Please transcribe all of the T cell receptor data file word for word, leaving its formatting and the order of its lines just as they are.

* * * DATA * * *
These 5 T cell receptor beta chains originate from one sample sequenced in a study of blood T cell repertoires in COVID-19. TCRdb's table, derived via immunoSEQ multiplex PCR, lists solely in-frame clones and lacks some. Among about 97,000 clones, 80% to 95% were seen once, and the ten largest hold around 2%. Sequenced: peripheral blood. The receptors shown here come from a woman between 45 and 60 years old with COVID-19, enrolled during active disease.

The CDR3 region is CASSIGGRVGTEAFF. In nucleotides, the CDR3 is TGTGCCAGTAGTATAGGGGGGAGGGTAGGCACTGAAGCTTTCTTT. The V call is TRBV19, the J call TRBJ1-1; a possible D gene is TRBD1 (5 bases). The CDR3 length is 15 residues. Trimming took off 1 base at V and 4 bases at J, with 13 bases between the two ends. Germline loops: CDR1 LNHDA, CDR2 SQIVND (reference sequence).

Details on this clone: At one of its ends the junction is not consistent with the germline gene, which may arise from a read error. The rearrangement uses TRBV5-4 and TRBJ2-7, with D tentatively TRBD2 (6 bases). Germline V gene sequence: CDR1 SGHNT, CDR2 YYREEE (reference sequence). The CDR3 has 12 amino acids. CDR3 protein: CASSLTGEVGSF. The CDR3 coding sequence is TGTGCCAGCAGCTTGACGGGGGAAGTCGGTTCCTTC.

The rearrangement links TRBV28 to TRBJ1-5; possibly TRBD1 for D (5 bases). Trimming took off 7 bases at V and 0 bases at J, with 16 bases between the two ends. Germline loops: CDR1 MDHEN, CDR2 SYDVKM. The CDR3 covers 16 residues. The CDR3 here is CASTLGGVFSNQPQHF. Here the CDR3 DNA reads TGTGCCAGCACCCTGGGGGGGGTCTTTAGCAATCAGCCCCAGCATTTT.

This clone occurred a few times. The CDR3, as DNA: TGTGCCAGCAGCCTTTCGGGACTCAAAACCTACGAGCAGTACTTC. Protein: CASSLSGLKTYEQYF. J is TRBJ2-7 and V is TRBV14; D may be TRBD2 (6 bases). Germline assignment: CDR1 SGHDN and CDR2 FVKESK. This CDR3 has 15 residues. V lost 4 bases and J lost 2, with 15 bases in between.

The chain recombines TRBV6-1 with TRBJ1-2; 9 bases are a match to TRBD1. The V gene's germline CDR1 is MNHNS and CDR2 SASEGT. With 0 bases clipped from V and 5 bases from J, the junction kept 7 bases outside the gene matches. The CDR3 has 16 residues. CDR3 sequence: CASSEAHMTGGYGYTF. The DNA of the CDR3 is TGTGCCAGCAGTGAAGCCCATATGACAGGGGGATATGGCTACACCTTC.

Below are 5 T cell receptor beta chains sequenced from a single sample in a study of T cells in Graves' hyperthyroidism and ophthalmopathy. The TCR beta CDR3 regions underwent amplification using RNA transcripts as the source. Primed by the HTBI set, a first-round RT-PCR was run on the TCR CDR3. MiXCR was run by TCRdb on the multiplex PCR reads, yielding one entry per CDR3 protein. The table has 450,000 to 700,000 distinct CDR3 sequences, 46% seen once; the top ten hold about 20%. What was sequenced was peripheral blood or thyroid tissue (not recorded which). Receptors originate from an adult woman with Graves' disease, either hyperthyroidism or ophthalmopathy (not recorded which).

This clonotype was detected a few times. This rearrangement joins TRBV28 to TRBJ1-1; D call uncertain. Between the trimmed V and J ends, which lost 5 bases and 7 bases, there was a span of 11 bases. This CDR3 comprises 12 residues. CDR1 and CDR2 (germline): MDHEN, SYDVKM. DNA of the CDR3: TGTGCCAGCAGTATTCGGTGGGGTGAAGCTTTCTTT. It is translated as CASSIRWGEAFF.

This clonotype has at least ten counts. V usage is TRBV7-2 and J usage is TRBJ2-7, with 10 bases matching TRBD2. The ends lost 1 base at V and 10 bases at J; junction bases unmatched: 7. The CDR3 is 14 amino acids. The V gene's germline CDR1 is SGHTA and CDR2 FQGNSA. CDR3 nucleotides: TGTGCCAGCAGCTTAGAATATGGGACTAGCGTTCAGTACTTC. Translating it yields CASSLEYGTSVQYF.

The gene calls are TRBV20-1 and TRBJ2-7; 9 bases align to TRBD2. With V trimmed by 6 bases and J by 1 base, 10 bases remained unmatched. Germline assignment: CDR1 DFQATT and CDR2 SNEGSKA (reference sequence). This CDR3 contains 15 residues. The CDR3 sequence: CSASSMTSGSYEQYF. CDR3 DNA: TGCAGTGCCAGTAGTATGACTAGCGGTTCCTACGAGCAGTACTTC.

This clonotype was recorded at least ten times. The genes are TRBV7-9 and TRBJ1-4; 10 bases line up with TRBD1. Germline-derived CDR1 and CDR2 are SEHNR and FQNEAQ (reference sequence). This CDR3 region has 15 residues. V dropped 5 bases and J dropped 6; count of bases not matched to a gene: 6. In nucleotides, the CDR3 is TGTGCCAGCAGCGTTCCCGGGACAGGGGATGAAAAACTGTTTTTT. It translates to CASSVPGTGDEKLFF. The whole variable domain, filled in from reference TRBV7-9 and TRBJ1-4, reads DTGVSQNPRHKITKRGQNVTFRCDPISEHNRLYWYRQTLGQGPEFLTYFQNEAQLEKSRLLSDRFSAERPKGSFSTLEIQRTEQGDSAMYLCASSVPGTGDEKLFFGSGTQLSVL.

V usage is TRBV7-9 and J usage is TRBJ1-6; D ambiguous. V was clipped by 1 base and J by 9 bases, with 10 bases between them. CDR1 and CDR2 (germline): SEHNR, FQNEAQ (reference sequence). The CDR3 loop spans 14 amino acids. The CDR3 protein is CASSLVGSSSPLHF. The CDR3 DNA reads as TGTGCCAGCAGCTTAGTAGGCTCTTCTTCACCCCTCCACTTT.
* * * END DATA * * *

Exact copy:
These 5 T cell receptor beta chains originate from one sample sequenced in a study of blood T cell repertoires in COVID-19. TCRdb's table, derived via immunoSEQ multiplex PCR, lists solely in-frame clones and lacks some. Among about 97,000 clones, 80% to 95% were seen once, and the ten largest hold around 2%. Sequenced: peripheral blood. The receptors shown here come from a woman between 45 and 60 years old with COVID-19, enrolled during active disease.

The CDR3 region is CASSIGGRVGTEAFF. In nucleotides, the CDR3 is TGTGCCAGTAGTATAGGGGGGAGGGTAGGCACTGAAGCTTTCTTT. The V call is TRBV19, the J call TRBJ1-1; a possible D gene is TRBD1 (5 bases). The CDR3 length is 15 residues. Trimming took off 1 base at V and 4 bases at J, with 13 bases between the two ends. Germline loops: CDR1 LNHDA, CDR2 SQIVND (reference sequence).

Details on this clone: At one of its ends the junction is not consistent with the germline gene, which may arise from a read error. The rearrangement uses TRBV5-4 and TRBJ2-7, with D tentatively TRBD2 (6 bases). Germline V gene sequence: CDR1 SGHNT, CDR2 YYREEE (reference sequence). The CDR3 has 12 amino acids. CDR3 protein: CASSLTGEVGSF. The CDR3 coding sequence is TGTGCCAGCAGCTTGACGGGGGAAGTCGGTTCCTTC.

The rearrangement links TRBV28 to TRBJ1-5; possibly TRBD1 for D (5 bases). Trimming took off 7 bases at V and 0 bases at J, with 16 bases between the two ends. Germline loops: CDR1 MDHEN, CDR2 SYDVKM. The CDR3 covers 16 residues. The CDR3 here is CASTLGGVFSNQPQHF. Here the CDR3 DNA reads TGTGCCAGCACCCTGGGGGGGGTCTTTAGCAATCAGCCCCAGCATTTT.

This clone occurred a few times. The CDR3, as DNA: TGTGCCAGCAGCCTTTCGGGACTCAAAACCTACGAGCAGTACTTC. Protein: CASSLSGLKTYEQYF. J is TRBJ2-7 and V is TRBV14; D may be TRBD2 (6 bases). Germline assignment: CDR1 SGHDN and CDR2 FVKESK. This CDR3 has 15 residues. V lost 4 bases and J lost 2, with 15 bases in between.

The chain recombines TRBV6-1 with TRBJ1-2; 9 bases are a match to TRBD1. The V gene's germline CDR1 is MNHNS and CDR2 SASEGT. With 0 bases clipped from V and 5 bases from J, the junction kept 7 bases outside the gene matches. The CDR3 has 16 residues. CDR3 sequence: CASSEAHMTGGYGYTF. The DNA of the CDR3 is TGTGCCAGCAGTGAAGCCCATATGACAGGGGGATATGGCTACACCTTC.

Below are 5 T cell receptor beta chains sequenced from a single sample in a study of T cells in Graves' hyperthyroidism and ophthalmopathy. The TCR beta CDR3 regions underwent amplification using RNA transcripts as the source. Primed by the HTBI set, a first-round RT-PCR was run on the TCR CDR3. MiXCR was run by TCRdb on the multiplex PCR reads, yielding one entry per CDR3 protein. The table has 450,000 to 700,000 distinct CDR3 sequences, 46% seen once; the top ten hold about 20%. What was sequenced was peripheral blood or thyroid tissue (not recorded which). Receptors originate from an adult woman with Graves' disease, either hyperthyroidism or ophthalmopathy (not recorded which).

This clonotype was detected a few times. This rearrangement joins TRBV28 to TRBJ1-1; D call uncertain. Between the trimmed V and J ends, which lost 5 bases and 7 bases, there was a span of 11 bases. This CDR3 comprises 12 residues. CDR1 and CDR2 (germline): MDHEN, SYDVKM. DNA of the CDR3: TGTGCCAGCAGTATTCGGTGGGGTGAAGCTTTCTTT. It is translated as CASSIRWGEAFF.

This clonotype has at least ten counts. V usage is TRBV7-2 and J usage is TRBJ2-7, with 10 bases matching TRBD2. The ends lost 1 base at V and 10 bases at J; junction bases unmatched: 7. The CDR3 is 14 amino acids. The V gene's germline CDR1 is SGHTA and CDR2 FQGNSA. CDR3 nucleotides: TGTGCCAGCAGCTTAGAATATGGGACTAGCGTTCAGTACTTC. Translating it yields CASSLEYGTSVQYF.

The gene calls are TRBV20-1 and TRBJ2-7; 9 bases align to TRBD2. With V trimmed by 6 bases and J by 1 base, 10 bases remained unmatched. Germline assignment: CDR1 DFQATT and CDR2 SNEGSKA (reference sequence). This CDR3 contains 15 residues. The CDR3 sequence: CSASSMTSGSYEQYF. CDR3 DNA: TGCAGTGCCAGTAGTATGACTAGCGGTTCCTACGAGCAGTACTTC.

This clonotype was recorded at least ten times. The genes are TRBV7-9 and TRBJ1-4; 10 bases line up with TRBD1. Germline-derived CDR1 and CDR2 are SEHNR and FQNEAQ (reference sequence). This CDR3 region has 15 residues. V dropped 5 bases and J dropped 6; count of bases not matched to a gene: 6. In nucleotides, the CDR3 is TGTGCCAGCAGCGTTCCCGGGACAGGGGATGAAAAACTGTTTTTT. It translates to CASSVPGTGDEKLFF. The whole variable domain, filled in from reference TRBV7-9 and TRBJ1-4, reads DTGVSQNPRHKITKRGQNVTFRCDPISEHNRLYWYRQTLGQGPEFLTYFQNEAQLEKSRLLSDRFSAERPKGSFSTLEIQRTEQGDSAMYLCASSVPGTGDEKLFFGSGTQLSVL.

V usage is TRBV7-9 and J usage is TRBJ1-6; D ambiguous. V was clipped by 1 base and J by 9 bases, with 10 bases between them. CDR1 and CDR2 (germline): SEHNR, FQNEAQ (reference sequence). The CDR3 loop spans 14 amino acids. The CDR3 protein is CASSLVGSSSPLHF. The CDR3 DNA reads as TGTGCCAGCAGCTTAGTAGGCTCTTCTTCACCCCTCCACTTT.